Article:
“Koudelka: Shooting Holy Land”

A Creative Genius

Amos Lassen

Josef Koudelka is a Magnum genius photographer who journeyed all over Israel and Palestine looking for what would make a perfect photograph. Director Gilad Baram followed him on the search.

Septuagenarian Koudelka is known for unmerciful photographs and his ironic humor. His black and white photos have a real sense of loneliness, of desolation, of disconsolation. They are quite merciless and that mercilessness and ironic humor is what we see in Baram’s film, a documentary is which nothing really happens. For about an hour, nothing happens, hardly anything is discussed, scenes shift abruptly and, after about an hour, the film just sort of ends. Despite this, or perhaps because of it, however, “Shooting Holy Land” is immensely successful, enjoyable and instructive film.

Koudelka simply photographs Israel and the West Bank, with particular attention on the security wall. Despite the subject matter, “Shooting Holy Land” is not overtly political. Both Baram and Koudelka are clearly against the existence of the wall – Koudelka, at a couple points, even compares it to the “Iron Curtain” that he lived behind in communist Czechoslovakia and Baram’s editing choices clearly focus on the wall’s negative aspects, with particular attention paid to Hebron, one of Israel’s most obviously terrible situations.

The wall is concrete, imposing, foreboding, gray and ugly with all of the markers of authoritarian oppression. This ugliness seems to be Koudelka’s main objection to the wall. He really makes no comments on the political situation and instead has something to say the ecological problems of the wall and the violence done to the landscape. In “WALL”, the book that is made up of the pictures in “Shooting Holy Land,” the wall seems to be a wound upon the land. Many of the compositions show the wall splitting the landscape, the earth itself, in two. The focus, is on the land, not its people. It is about Koudelka and his process, about photography and about a way of seeing. The film follows a strict formula; static shots show Koudelka moving and fidgeting around a landscape looking for the perfect shot. We watch him, and wait for the sound of the camera’s shutter. Then, more often than not, we are given a look at the resulting image.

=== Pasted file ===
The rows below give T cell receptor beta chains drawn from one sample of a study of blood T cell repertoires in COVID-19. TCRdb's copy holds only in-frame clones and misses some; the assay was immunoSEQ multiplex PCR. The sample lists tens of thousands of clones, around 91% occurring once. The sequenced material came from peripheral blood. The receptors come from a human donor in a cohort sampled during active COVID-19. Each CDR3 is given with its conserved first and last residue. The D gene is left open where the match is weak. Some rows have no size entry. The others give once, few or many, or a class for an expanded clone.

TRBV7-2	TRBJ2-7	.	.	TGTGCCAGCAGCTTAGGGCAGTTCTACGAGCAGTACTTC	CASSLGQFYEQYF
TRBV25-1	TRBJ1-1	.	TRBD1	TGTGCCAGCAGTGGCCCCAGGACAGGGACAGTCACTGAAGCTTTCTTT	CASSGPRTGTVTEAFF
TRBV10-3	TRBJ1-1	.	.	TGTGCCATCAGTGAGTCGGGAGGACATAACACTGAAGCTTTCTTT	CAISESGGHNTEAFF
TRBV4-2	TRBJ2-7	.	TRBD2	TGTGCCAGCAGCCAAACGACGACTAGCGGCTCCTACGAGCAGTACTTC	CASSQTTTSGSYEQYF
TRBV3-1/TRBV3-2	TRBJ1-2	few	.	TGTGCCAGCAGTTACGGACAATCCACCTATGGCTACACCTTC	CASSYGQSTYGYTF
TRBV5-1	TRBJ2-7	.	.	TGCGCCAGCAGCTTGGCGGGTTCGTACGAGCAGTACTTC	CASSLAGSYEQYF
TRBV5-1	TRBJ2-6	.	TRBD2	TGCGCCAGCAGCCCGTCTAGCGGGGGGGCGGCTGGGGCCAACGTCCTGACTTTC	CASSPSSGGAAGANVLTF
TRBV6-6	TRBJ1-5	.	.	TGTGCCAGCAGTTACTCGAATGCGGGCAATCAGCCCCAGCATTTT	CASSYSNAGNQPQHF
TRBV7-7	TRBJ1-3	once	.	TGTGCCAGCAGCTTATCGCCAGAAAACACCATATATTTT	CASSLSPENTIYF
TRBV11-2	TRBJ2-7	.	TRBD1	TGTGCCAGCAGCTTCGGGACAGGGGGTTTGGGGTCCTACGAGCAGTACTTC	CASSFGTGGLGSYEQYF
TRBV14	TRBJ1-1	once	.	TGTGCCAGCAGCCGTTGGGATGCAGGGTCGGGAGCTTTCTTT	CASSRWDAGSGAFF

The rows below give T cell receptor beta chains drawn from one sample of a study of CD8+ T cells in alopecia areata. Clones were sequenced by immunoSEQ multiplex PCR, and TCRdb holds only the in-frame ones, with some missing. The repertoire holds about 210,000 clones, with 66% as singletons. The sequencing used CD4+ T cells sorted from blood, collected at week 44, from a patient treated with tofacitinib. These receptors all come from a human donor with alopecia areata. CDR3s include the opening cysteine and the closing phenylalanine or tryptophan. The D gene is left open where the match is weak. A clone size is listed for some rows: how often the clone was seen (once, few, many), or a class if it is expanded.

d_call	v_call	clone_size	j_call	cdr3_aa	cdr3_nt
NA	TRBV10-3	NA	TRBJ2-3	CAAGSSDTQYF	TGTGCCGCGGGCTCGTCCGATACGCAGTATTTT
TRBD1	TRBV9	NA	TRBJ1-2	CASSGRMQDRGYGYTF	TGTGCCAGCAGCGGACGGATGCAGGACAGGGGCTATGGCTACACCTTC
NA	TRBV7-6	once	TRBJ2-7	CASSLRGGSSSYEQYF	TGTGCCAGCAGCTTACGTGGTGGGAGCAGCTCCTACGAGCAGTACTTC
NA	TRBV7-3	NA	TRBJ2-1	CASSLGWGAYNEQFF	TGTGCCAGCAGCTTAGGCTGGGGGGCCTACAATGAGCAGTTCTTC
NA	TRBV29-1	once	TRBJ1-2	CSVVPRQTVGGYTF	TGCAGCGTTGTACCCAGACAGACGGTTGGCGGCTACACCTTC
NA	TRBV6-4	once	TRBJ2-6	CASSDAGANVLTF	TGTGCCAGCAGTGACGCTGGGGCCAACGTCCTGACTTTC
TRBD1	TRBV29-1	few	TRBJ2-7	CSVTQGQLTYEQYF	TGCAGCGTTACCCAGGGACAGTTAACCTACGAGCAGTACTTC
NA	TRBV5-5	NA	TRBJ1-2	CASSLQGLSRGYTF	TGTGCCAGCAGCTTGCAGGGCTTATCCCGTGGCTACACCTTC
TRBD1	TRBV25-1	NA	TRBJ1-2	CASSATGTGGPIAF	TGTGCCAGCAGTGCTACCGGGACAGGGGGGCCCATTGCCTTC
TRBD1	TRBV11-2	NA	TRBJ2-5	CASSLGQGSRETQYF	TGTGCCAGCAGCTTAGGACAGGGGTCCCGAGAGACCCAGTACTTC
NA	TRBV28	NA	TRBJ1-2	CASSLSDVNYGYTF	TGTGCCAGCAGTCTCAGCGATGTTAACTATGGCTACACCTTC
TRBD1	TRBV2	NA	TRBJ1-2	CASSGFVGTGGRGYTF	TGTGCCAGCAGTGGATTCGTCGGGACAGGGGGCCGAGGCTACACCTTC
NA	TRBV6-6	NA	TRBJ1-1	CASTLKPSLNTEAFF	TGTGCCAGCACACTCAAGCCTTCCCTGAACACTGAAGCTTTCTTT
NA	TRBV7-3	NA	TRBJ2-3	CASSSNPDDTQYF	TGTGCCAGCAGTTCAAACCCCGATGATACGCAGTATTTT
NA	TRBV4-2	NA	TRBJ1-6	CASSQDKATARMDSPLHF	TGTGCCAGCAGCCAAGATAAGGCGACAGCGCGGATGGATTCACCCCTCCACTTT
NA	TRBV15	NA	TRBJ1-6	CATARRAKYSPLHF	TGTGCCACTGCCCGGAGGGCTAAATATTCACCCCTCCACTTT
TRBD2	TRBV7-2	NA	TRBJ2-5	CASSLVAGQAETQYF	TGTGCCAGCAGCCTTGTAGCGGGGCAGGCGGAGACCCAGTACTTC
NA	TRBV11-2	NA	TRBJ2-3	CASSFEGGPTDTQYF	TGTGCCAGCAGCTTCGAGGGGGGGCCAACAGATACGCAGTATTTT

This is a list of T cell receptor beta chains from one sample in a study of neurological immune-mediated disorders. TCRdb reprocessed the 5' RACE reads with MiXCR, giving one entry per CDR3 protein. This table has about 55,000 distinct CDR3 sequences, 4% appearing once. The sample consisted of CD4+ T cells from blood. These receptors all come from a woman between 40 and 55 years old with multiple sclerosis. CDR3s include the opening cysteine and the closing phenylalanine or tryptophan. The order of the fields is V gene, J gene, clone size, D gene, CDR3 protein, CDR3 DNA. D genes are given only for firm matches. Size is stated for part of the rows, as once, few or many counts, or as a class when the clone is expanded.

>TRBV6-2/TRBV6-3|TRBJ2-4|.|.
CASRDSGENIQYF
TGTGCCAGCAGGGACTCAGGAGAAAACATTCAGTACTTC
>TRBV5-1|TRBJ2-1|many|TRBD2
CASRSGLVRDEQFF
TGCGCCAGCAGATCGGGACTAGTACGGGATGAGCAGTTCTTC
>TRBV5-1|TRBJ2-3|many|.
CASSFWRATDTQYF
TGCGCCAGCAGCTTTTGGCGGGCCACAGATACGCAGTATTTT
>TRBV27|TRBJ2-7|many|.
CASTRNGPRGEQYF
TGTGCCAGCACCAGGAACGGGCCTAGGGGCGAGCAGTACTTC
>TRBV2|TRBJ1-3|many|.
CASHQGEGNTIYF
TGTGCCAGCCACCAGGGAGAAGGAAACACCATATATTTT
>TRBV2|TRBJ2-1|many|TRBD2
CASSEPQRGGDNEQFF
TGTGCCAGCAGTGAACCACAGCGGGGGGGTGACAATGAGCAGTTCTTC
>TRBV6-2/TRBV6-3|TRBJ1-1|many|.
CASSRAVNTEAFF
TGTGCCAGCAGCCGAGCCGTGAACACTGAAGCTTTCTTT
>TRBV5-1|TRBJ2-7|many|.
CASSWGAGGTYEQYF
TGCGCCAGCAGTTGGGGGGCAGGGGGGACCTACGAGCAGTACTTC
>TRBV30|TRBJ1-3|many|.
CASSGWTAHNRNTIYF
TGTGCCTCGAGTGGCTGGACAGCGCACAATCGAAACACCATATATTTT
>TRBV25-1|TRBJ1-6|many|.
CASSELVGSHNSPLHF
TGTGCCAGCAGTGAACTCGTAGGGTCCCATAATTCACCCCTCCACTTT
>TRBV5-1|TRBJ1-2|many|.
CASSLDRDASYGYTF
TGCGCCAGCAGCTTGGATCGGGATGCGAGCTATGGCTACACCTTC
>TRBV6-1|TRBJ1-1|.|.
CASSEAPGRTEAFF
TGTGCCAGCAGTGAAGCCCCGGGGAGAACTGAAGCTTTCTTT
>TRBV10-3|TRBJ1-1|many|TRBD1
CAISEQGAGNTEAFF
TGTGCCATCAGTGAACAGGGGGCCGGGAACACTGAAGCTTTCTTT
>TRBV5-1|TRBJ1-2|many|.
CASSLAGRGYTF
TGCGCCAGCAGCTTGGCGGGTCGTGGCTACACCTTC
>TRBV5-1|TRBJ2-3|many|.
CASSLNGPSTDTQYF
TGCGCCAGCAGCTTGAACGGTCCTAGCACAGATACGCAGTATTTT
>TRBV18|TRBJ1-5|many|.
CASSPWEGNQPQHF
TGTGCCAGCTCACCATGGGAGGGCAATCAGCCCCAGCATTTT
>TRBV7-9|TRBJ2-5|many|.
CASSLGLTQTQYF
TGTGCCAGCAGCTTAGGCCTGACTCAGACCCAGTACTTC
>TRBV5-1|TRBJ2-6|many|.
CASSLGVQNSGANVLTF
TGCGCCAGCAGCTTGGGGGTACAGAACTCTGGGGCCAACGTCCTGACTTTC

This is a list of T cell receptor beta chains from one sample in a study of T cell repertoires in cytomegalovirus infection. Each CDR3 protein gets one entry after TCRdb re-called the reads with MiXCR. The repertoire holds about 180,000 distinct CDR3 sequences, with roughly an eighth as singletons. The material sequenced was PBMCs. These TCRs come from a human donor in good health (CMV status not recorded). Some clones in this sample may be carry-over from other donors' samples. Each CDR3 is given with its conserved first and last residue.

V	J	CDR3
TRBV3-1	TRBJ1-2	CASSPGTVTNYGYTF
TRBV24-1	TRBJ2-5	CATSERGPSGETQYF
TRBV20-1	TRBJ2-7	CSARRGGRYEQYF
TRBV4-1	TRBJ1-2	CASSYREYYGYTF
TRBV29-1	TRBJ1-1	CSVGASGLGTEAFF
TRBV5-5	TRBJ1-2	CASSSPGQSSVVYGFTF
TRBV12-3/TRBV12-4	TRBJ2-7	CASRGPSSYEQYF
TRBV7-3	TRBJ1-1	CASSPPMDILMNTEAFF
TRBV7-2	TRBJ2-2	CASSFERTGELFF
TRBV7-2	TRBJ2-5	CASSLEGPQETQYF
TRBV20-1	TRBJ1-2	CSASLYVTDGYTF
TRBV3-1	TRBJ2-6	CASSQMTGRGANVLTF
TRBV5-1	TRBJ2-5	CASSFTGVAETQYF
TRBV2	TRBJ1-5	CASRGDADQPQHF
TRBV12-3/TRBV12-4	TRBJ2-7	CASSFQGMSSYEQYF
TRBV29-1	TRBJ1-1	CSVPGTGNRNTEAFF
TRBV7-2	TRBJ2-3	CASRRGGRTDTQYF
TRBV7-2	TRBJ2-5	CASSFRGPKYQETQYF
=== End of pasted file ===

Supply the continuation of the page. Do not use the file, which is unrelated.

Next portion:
We are forced to be patient before the shot and to take everything in before we hear the click. Eventually, we start to look at the scenes from a photographer’s point of view, composing our own images and we see the scenes from yet another degree of remove – first, removed by the temporal and physical distance of film, and then again, the scenes on the film become potential photographs that they belong to us as much as the director who created them and the photographer who inhabits them. We are not given much insight into Koudelka’s method, we simply look at the care with which he takes his photographs. Missing are the contact sheets, the missed takes. The film shows us that, in addition to a good eye and good timing, photographers are totally dedicated to their craft.

Baram is also a photographer and we see this in the film’s photographic compositions and the static nature of the camera. Baram’s film is a collection of “moving photographs.” He sets up beautifully composed shots – which, due to the static nature of the camera, initially appear like photographs – and simply allows Koudelka to move around and become part of the process.

We come to see the wall as aesthetic violence and here political violence often takes the form of aesthetics. We see the relationship between Baram and Koudelka as well as the ecological destruction, the terrible blankness of the concrete that points to deeper issues that separate the land and its people, from each other and from themselves.

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